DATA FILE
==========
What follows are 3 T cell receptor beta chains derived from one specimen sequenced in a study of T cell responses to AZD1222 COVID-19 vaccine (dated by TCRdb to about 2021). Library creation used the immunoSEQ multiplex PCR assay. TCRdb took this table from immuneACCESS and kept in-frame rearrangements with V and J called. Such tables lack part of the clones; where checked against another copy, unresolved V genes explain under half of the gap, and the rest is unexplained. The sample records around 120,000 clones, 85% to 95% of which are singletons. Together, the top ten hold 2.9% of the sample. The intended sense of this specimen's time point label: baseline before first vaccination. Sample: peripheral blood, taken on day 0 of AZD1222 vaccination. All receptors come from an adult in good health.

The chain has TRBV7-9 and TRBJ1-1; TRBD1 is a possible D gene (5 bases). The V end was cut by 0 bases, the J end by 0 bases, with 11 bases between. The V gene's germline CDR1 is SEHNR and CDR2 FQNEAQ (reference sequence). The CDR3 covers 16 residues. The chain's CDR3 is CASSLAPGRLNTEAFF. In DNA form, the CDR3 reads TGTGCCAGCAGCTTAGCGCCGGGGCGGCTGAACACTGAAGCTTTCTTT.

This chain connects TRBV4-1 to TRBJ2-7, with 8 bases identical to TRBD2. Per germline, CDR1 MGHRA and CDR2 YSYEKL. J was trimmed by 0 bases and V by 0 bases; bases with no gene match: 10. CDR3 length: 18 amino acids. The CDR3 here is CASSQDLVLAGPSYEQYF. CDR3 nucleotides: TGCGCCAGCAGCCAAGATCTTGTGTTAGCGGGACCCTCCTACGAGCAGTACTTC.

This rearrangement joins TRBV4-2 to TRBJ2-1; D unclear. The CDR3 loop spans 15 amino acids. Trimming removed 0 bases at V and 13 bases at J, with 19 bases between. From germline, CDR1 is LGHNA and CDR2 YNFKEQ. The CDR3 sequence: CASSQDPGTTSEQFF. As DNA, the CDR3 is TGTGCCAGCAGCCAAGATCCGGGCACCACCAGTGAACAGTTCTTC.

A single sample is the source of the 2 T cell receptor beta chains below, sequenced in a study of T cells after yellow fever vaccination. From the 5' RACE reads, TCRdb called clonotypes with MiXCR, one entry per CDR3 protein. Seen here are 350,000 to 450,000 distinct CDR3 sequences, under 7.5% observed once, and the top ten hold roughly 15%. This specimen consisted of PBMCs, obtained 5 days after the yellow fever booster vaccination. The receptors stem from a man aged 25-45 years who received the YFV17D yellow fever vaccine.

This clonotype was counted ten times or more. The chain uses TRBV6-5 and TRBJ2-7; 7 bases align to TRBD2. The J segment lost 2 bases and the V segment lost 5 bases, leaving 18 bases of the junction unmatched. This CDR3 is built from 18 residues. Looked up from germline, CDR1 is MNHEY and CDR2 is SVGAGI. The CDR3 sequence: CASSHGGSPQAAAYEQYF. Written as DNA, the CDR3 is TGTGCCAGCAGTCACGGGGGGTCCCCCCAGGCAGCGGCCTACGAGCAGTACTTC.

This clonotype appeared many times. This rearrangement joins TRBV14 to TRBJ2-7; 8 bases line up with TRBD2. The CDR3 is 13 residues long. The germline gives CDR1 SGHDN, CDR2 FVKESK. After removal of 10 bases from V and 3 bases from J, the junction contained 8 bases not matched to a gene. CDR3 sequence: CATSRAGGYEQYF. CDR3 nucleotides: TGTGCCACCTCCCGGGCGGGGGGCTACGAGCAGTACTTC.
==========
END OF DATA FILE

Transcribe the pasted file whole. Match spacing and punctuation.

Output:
What follows are 3 T cell receptor beta chains derived from one specimen sequenced in a study of T cell responses to AZD1222 COVID-19 vaccine (dated by TCRdb to about 2021). Library creation used the immunoSEQ multiplex PCR assay. TCRdb took this table from immuneACCESS and kept in-frame rearrangements with V and J called. Such tables lack part of the clones; where checked against another copy, unresolved V genes explain under half of the gap, and the rest is unexplained. The sample records around 120,000 clones, 85% to 95% of which are singletons. Together, the top ten hold 2.9% of the sample. The intended sense of this specimen's time point label: baseline before first vaccination. Sample: peripheral blood, taken on day 0 of AZD1222 vaccination. All receptors come from an adult in good health.

The chain has TRBV7-9 and TRBJ1-1; TRBD1 is a possible D gene (5 bases). The V end was cut by 0 bases, the J end by 0 bases, with 11 bases between. The V gene's germline CDR1 is SEHNR and CDR2 FQNEAQ (reference sequence). The CDR3 covers 16 residues. The chain's CDR3 is CASSLAPGRLNTEAFF. In DNA form, the CDR3 reads TGTGCCAGCAGCTTAGCGCCGGGGCGGCTGAACACTGAAGCTTTCTTT.

This chain connects TRBV4-1 to TRBJ2-7, with 8 bases identical to TRBD2. Per germline, CDR1 MGHRA and CDR2 YSYEKL. J was trimmed by 0 bases and V by 0 bases; bases with no gene match: 10. CDR3 length: 18 amino acids. The CDR3 here is CASSQDLVLAGPSYEQYF. CDR3 nucleotides: TGCGCCAGCAGCCAAGATCTTGTGTTAGCGGGACCCTCCTACGAGCAGTACTTC.

This rearrangement joins TRBV4-2 to TRBJ2-1; D unclear. The CDR3 loop spans 15 amino acids. Trimming removed 0 bases at V and 13 bases at J, with 19 bases between. From germline, CDR1 is LGHNA and CDR2 YNFKEQ. The CDR3 sequence: CASSQDPGTTSEQFF. As DNA, the CDR3 is TGTGCCAGCAGCCAAGATCCGGGCACCACCAGTGAACAGTTCTTC.

A single sample is the source of the 2 T cell receptor beta chains below, sequenced in a study of T cells after yellow fever vaccination. From the 5' RACE reads, TCRdb called clonotypes with MiXCR, one entry per CDR3 protein. Seen here are 350,000 to 450,000 distinct CDR3 sequences, under 7.5% observed once, and the top ten hold roughly 15%. This specimen consisted of PBMCs, obtained 5 days after the yellow fever booster vaccination. The receptors stem from a man aged 25-45 years who received the YFV17D yellow fever vaccine.

This clonotype was counted ten times or more. The chain uses TRBV6-5 and TRBJ2-7; 7 bases align to TRBD2. The J segment lost 2 bases and the V segment lost 5 bases, leaving 18 bases of the junction unmatched. This CDR3 is built from 18 residues. Looked up from germline, CDR1 is MNHEY and CDR2 is SVGAGI. The CDR3 sequence: CASSHGGSPQAAAYEQYF. Written as DNA, the CDR3 is TGTGCCAGCAGTCACGGGGGGTCCCCCCAGGCAGCGGCCTACGAGCAGTACTTC.

This clonotype appeared many times. This rearrangement joins TRBV14 to TRBJ2-7; 8 bases line up with TRBD2. The CDR3 is 13 residues long. The germline gives CDR1 SGHDN, CDR2 FVKESK. After removal of 10 bases from V and 3 bases from J, the junction contained 8 bases not matched to a gene. CDR3 sequence: CATSRAGGYEQYF. CDR3 nucleotides: TGTGCCACCTCCCGGGCGGGGGGCTACGAGCAGTACTTC.